Skip to main content

'Messing the city up': Crown lays out 'Freedom Convoy' conspiracy argument

Share
OTTAWA -

The blockades and "occupation" of downtown Ottawa streets in 2022 were part of a conspiracy among "Freedom Convoy" organizers to gridlock the capital in protest against COVID-19 public-health measures, the Crown alleged Thursday.

The conspiracy started on Jan. 29 when Tamara Lich and Chris Barber led a convoy of protesters into Ottawa, the Crown argued, and resulted in a massive and disruptive demonstration that lasted more than three weeks.

The pair are accused of mischief, intimidation and several other charges related to counselling others to break the law.

Prosecutors argue that Lich and Barber worked so closely together that evidence against one should apply to both.

Their common purpose was to pressure the government to end COVID-19 vaccine mandates, which both Lich and Barber publicly stated several times throughout the protest.

They blocked streets and obstructed property to do that, Crown counsel Tim Radcliffe said.

The defence has asked the judge to dismiss the conspiracy allegation on the basis that the demonstration wasn't violent and that planning a protest isn't an illegal act.

But the Crown is looking to keep the conspiracy allegation in play until the end of the trial.

On Thursday, Radcliffe pointed to several text messages Barber sent on the first day of the arrival of thousands of protesters, many of whom parked big rig trucks and other vehicles on the streets near Parliament Hill.

"We are completely messing the city up," he wrote in one of the texts on the first day.

In a reply to another person's message the next day about gridlocking the city, Barber said: "It's already locked. We trainwrecked it."

Lich and Barber were not simply members of the crowd, Radcliffe argued.

"These two individuals, Ms. Lich and Mr. Barber, they're not ordinary protesters. They're not ordinary members of the occupation. They are leaders of it," he said.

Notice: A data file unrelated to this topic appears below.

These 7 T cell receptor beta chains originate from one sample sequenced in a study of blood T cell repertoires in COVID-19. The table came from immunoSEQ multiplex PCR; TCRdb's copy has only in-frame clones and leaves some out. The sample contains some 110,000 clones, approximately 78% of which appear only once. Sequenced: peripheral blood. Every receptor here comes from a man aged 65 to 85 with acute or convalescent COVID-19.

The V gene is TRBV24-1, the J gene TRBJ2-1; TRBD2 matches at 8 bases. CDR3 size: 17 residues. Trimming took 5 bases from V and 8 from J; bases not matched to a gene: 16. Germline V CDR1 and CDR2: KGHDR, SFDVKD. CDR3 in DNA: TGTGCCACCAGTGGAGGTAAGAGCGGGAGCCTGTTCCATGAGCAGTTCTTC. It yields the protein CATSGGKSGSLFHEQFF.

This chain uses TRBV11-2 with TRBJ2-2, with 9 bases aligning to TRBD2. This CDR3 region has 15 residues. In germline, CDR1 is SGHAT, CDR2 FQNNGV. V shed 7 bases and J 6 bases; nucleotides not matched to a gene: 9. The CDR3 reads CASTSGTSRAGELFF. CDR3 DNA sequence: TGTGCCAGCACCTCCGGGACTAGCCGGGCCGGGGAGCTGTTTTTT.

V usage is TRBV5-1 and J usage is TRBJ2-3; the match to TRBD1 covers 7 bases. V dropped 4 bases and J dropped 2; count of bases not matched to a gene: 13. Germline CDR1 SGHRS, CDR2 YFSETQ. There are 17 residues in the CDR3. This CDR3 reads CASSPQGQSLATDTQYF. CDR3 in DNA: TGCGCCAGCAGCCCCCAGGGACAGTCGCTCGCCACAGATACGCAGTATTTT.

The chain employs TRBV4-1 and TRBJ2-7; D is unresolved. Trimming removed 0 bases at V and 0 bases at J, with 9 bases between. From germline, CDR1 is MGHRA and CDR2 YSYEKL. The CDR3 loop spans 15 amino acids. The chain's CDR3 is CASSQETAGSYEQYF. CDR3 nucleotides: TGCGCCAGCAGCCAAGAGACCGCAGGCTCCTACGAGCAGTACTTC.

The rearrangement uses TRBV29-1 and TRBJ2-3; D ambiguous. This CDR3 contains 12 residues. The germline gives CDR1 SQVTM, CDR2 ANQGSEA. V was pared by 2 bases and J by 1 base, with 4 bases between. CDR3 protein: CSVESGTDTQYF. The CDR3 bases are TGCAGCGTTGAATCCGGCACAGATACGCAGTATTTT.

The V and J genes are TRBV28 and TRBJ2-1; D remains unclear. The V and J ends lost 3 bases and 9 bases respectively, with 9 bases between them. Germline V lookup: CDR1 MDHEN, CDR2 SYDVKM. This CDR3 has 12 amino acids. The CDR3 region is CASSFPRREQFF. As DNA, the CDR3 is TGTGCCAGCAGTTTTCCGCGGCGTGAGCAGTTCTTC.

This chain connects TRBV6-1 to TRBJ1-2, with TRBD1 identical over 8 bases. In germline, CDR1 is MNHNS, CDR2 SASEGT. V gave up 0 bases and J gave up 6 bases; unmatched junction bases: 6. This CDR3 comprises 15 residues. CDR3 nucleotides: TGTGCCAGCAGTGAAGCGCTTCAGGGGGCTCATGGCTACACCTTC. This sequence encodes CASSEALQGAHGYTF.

Lich was repeatedly identified as the president of the corporation set up on behalf of the protest organizers. Barber was also publicly introduced on social media and at press conferences as a leader and one of the original organizers of the protest.

The two were also well aware that the group was under heavy scrutiny by police, who signalled after the first weekend of the protest that demonstrators had worn out their welcome.

Messaging from police escalated over the course of the following weeks, Radcliffe said, and officers began warning protesters that they could be arrested if they didn't leave.

"They stayed when they were unwelcome. They continued to do what the police said was unlawful," Radcliffe said.

"Just because police say it was unlawful doesn't make it so," presiding Ontario Court Justice Heather Perkins-McVey said in response.

Radcliffe played a 12-minute compilation video of police recordings from the protest that demonstrate the enormity of the demonstration that played out over weeks in Ottawa.

"All of this, it doesn't happen by accident," he said, as images of blocked streets played across a large TV monitor in the courtroom.

Lich and Barber's defence lawyers will have an opportunity to respond to the Crown's arguments.

This report by The Canadian Press was first published Nov. 30, 2023.

IN DEPTH

Opinion

opinion

opinion Don Martin: ArriveCan debacle may be even worse than we know from auditor's report

It's been 22 years since a former auditor general blasted the Chretien government after it 'broke just about every rule in the book' in handing out private sector contracts in the sponsorship scandal. In his column for CTVNews.ca, Don Martin says the book has been broken anew with everything that went on behind the scenes of the 'dreaded' ArriveCan app.

opinion

opinion Don Martin: With Trudeau resignation fever rising, a Conservative nightmare appears

With speculation rising that Prime Minister Justin Trudeau will follow his father's footsteps in the snow to a pre-election resignation, political columnist Don Martin focuses on one Liberal cabinet minister who's emerging as leadership material -- and who stands out as a fresh-faced contrast to the often 'angry and abrasive' leader of the Conservatives.

CTVNews.ca Top Stories

What's being said about the new online harms bill?

Now that Prime Minister Justin Trudeau's sweeping online harms legislation is before Parliament, allowing key stakeholders, major platforms, and Canadians with direct personal experience with abuse to dig in and see what's being proposed, reaction is streaming in. CTVNews.ca has rounded up reaction, and here's how Bill C-63 is going over.

Stay Connected